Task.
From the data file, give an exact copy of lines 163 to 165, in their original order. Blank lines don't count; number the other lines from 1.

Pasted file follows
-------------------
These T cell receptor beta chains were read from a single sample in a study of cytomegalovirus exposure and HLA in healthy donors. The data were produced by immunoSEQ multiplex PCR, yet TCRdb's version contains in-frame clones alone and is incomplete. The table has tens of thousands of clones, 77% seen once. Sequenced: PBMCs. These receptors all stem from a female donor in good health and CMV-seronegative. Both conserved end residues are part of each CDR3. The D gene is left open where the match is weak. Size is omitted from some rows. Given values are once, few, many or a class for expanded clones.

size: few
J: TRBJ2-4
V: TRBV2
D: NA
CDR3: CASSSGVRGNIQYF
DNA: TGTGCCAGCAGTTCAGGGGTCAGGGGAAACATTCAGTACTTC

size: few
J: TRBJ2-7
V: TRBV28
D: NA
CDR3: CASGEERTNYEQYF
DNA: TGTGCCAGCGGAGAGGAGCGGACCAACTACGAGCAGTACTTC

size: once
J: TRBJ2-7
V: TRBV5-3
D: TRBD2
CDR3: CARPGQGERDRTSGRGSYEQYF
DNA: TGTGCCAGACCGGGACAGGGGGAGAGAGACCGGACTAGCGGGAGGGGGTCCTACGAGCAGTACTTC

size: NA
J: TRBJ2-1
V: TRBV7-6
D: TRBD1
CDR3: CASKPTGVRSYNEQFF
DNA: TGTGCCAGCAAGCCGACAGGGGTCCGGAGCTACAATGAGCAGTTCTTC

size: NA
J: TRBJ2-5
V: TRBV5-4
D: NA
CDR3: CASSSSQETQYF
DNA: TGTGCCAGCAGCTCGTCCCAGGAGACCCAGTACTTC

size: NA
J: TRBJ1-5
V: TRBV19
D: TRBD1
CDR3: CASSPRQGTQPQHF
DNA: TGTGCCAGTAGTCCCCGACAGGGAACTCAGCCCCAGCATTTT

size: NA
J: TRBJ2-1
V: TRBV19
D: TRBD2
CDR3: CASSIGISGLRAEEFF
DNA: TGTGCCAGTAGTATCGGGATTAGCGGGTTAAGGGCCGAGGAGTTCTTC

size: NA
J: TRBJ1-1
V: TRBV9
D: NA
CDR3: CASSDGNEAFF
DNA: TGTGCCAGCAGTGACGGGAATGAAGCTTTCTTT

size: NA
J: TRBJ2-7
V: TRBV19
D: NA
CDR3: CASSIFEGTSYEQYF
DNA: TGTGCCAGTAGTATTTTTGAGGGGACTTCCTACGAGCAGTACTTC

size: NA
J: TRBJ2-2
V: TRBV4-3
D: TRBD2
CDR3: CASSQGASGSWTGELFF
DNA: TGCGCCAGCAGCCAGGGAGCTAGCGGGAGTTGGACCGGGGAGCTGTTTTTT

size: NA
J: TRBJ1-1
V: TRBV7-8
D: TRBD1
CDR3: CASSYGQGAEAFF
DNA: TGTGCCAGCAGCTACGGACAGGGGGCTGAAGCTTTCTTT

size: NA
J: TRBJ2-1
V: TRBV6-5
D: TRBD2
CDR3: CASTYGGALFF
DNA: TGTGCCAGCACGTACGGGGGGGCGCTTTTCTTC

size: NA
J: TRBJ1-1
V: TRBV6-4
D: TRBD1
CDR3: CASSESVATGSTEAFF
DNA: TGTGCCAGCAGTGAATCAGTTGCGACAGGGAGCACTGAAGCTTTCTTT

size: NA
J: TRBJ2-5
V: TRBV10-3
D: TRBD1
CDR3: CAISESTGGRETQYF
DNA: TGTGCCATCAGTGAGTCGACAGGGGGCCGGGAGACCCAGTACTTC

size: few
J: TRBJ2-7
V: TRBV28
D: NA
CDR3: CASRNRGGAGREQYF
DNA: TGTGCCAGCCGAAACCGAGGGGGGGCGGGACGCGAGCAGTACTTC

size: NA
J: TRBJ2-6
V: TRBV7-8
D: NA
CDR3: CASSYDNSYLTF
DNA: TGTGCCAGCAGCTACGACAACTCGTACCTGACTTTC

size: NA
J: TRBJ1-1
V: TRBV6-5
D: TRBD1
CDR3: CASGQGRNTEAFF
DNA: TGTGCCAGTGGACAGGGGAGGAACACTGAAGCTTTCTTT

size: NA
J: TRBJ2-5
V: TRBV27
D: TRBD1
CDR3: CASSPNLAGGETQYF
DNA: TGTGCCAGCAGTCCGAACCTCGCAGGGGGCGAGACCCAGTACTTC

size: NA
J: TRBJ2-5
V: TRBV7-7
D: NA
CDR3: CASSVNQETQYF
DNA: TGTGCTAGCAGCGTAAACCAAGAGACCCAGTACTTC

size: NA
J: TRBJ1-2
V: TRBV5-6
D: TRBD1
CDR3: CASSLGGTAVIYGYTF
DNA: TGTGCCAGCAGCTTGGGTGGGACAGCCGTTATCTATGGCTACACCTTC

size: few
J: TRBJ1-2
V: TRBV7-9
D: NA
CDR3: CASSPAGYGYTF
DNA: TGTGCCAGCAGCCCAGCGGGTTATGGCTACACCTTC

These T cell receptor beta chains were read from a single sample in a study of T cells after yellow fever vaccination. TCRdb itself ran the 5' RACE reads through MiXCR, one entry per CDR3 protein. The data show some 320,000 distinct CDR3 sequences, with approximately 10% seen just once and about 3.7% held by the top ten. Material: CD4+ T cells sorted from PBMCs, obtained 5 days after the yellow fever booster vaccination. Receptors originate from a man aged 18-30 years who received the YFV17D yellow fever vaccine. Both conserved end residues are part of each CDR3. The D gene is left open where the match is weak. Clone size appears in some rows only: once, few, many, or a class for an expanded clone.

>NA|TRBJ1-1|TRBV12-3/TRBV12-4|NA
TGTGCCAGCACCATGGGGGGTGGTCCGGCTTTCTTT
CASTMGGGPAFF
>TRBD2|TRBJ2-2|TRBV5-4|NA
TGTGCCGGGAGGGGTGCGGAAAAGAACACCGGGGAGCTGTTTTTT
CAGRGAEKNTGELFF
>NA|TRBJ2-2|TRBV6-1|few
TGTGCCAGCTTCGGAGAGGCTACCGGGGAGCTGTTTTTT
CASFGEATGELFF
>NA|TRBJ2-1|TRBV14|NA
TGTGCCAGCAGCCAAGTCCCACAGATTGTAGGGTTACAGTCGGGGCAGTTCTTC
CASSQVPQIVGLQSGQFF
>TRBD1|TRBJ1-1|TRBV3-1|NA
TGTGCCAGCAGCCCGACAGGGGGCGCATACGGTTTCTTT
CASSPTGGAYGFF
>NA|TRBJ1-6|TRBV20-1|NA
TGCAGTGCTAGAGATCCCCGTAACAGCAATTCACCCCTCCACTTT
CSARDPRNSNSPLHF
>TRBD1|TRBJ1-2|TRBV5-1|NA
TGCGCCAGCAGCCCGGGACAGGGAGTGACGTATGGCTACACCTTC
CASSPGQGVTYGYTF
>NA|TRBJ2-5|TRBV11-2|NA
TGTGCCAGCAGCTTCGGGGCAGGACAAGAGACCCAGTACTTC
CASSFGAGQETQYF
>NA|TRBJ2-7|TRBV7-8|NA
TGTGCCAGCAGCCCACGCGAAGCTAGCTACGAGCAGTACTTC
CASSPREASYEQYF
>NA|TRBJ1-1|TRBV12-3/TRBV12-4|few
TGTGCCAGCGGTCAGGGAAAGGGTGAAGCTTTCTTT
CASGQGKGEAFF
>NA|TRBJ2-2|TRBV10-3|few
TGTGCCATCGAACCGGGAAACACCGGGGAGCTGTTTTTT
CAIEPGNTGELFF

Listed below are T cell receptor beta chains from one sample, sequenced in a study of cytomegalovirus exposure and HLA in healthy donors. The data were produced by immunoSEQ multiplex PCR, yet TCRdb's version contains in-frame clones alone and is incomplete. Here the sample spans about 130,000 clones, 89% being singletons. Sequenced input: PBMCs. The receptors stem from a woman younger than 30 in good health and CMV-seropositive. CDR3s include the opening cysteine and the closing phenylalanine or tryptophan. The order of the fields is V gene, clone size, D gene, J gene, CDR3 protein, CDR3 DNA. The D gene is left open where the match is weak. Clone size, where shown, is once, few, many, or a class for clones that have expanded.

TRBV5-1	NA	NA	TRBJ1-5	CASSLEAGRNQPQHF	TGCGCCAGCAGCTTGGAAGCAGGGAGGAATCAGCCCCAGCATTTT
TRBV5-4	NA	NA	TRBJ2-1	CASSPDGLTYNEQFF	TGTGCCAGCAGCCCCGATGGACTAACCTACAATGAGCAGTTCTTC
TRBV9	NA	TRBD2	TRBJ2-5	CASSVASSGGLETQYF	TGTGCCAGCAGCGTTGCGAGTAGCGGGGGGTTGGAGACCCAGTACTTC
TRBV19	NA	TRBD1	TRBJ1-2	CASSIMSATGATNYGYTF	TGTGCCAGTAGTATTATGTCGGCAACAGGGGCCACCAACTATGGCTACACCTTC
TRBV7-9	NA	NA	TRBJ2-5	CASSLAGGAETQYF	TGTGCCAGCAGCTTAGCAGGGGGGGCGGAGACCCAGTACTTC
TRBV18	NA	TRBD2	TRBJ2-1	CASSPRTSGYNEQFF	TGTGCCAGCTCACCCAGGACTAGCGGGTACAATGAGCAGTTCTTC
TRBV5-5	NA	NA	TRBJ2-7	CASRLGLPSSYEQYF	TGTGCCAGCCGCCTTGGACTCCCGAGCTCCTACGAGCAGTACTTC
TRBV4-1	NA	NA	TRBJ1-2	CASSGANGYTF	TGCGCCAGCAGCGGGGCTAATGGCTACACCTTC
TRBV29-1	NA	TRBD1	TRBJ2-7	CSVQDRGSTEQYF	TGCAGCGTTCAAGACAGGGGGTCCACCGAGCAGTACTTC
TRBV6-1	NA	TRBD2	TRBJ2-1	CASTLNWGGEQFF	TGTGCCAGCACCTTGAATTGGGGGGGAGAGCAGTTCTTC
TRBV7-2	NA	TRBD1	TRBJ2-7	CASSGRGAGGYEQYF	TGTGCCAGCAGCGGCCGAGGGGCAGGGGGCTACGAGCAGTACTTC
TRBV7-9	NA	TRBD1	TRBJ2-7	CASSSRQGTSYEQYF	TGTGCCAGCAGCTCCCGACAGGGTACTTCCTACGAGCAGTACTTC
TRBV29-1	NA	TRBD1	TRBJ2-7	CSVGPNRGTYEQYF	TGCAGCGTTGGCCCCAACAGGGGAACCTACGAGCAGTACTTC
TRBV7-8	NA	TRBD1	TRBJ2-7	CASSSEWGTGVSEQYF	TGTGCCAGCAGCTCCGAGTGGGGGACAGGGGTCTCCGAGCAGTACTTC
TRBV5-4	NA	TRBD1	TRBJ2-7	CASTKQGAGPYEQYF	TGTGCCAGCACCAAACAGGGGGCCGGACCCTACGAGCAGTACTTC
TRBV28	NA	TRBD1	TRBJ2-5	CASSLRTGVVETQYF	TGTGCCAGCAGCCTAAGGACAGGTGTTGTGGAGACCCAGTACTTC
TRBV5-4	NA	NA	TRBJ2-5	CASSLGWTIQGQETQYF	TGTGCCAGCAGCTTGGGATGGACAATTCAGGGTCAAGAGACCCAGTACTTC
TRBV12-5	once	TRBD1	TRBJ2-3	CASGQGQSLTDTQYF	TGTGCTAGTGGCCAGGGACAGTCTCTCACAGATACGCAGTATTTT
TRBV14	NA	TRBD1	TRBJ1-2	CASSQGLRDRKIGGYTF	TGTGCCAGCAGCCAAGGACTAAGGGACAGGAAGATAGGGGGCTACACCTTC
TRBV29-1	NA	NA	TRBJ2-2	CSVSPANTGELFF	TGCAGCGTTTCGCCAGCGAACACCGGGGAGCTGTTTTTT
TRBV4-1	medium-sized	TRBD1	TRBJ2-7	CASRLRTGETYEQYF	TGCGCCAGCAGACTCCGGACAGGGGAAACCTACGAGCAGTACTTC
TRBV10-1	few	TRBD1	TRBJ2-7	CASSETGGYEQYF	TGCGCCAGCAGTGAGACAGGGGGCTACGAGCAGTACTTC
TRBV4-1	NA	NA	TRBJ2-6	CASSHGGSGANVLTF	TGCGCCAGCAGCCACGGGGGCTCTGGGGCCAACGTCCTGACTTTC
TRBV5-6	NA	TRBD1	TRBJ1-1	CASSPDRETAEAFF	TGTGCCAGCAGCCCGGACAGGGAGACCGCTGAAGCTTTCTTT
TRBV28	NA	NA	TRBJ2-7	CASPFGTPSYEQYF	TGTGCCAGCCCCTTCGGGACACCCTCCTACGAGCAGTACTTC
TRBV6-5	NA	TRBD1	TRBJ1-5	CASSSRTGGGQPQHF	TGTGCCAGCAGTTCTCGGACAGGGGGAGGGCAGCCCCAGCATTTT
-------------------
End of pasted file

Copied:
TRBV5-1	NA	NA	TRBJ1-5	CASSLEAGRNQPQHF	TGCGCCAGCAGCTTGGAAGCAGGGAGGAATCAGCCCCAGCATTTT
TRBV5-4	NA	NA	TRBJ2-1	CASSPDGLTYNEQFF	TGTGCCAGCAGCCCCGATGGACTAACCTACAATGAGCAGTTCTTC
TRBV9	NA	TRBD2	TRBJ2-5	CASSVASSGGLETQYF	TGTGCCAGCAGCGTTGCGAGTAGCGGGGGGTTGGAGACCCAGTACTTC